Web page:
How does urbanization affect herbivory?

Submitted by editor on 27 September 2018.Get the paper!

Urban environments are expanding at a rapid rate with over half of the human population residing now in cities. This fast development promises dramatic changes on physical environment, ecological communities and local and global ecosystems in the coming decades. For instance, urbanization usually leads to significant changes in environmental conditions (e.g., atmospheric CO2 increase, urban heat island) which can dramatically alter the quantity, quality, temporal and spatial arrangement of resources (e.g., water, sunlight, nutrients) needed to support plant and animal communities. While recent advances on urban ecology has primarily focused on how urbanization impacts plant and animal assemblages, its effects on ecological interactions remain largely unexplored. In this study, we investigated the effects of urbanization on insect herbivory associated with the English oak Quercus robur (Fagaceae) by comparing damage on trees in urban vs. adjacent rural areas in 18 cities of Western Europe with different population size.

To assess the potential causes behind patterns of herbivory, we further measured changes in leaf chemical defences and nutritional traits, as well as CO2 emissions. Our results showed that trees in urban locations exhibited lower levels of leaf herbivory and chemical defences, and increased levels of leaf nutrients compared with trees in natural forest locations. Importantly, while increased CO2 emissions were associated with lower levels of chemical defences, changes in leaf herbivory were not associated with either leaf chemical defences or CO2 levels.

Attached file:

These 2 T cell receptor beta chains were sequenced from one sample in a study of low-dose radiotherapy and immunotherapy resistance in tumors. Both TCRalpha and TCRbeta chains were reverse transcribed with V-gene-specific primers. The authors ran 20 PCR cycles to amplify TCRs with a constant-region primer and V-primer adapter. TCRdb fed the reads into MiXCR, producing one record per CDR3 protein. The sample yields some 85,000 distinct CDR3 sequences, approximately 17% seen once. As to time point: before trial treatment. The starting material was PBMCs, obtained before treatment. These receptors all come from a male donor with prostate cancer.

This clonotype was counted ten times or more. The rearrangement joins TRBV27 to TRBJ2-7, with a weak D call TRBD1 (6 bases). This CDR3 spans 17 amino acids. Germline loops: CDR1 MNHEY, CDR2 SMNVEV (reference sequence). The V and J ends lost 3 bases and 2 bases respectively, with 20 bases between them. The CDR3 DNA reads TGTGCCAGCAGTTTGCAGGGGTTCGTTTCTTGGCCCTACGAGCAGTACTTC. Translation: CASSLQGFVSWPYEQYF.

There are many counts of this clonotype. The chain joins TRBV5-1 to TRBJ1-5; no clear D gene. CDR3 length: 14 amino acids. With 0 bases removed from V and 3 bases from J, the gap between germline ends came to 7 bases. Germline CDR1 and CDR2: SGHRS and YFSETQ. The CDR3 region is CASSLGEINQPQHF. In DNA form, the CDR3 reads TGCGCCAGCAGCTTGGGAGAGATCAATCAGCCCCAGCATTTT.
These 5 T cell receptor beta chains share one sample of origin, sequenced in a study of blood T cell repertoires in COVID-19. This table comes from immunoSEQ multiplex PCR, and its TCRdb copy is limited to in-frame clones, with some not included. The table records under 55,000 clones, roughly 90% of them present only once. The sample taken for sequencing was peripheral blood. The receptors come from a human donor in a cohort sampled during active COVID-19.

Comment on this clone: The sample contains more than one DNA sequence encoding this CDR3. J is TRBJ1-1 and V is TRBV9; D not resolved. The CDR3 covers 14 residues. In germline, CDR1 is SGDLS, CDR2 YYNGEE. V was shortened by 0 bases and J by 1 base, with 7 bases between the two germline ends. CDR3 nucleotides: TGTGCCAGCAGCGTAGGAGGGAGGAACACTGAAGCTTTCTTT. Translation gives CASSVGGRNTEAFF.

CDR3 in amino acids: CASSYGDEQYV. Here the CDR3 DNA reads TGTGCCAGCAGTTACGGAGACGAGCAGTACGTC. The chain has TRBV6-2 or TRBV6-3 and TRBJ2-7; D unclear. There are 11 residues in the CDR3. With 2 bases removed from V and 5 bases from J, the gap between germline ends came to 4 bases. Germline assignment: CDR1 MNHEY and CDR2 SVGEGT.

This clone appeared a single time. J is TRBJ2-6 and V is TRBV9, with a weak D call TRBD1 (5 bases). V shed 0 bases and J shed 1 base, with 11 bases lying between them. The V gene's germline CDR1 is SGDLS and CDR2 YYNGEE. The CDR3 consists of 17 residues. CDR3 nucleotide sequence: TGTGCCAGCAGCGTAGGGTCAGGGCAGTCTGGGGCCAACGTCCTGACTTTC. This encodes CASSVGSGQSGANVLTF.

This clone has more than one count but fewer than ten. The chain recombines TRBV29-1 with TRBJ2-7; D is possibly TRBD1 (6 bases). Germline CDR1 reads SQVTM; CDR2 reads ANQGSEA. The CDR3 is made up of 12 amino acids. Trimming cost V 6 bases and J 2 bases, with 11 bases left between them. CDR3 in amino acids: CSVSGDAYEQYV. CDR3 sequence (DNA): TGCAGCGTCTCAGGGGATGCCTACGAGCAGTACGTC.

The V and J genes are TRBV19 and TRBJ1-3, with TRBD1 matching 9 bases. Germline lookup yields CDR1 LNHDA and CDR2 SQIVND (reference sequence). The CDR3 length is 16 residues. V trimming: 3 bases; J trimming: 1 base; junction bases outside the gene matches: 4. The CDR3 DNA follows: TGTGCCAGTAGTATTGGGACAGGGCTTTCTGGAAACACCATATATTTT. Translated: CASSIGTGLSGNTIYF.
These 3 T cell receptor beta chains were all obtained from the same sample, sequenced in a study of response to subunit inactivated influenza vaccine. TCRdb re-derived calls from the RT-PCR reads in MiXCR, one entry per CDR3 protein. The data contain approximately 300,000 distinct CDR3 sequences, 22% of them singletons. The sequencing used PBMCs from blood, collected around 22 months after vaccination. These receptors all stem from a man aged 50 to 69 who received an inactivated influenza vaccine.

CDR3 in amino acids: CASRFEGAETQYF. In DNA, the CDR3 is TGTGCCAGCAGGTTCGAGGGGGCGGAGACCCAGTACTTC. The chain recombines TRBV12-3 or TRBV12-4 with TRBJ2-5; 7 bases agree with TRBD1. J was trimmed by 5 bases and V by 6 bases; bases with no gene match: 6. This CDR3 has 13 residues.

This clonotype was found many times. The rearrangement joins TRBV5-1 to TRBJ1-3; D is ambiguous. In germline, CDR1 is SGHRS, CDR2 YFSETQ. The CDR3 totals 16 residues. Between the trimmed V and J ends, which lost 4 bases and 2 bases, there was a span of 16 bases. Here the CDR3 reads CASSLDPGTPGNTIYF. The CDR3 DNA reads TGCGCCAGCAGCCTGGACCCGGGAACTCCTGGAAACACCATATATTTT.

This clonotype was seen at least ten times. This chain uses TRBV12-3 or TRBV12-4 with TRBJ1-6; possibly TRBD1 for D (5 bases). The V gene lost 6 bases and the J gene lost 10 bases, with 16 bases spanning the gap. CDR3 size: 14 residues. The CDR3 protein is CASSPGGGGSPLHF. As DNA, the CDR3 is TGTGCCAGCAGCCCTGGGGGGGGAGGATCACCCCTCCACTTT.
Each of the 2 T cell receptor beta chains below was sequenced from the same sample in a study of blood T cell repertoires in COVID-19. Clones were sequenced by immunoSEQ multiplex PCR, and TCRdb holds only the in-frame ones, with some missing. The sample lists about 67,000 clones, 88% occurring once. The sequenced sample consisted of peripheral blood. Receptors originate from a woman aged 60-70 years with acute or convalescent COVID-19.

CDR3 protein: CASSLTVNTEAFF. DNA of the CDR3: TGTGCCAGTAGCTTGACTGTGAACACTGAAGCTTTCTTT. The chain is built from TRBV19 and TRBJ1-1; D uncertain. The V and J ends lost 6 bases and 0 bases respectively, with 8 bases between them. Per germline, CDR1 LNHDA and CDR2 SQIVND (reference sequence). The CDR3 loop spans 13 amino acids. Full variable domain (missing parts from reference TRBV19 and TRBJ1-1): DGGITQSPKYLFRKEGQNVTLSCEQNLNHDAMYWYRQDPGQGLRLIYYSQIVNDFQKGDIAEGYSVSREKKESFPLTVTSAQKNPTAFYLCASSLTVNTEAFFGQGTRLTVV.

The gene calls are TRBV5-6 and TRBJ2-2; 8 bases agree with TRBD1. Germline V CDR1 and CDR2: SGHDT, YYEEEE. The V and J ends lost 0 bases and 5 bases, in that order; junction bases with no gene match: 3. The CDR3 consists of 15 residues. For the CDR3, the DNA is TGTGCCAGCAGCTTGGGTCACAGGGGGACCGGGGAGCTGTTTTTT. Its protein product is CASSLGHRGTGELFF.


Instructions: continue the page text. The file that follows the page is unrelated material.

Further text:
These results suggest that effects of urbanization on herbivory occur through mechanisms other than changes in the plant traits measured here.

The authors through: Xoaquín Moreira Tomé

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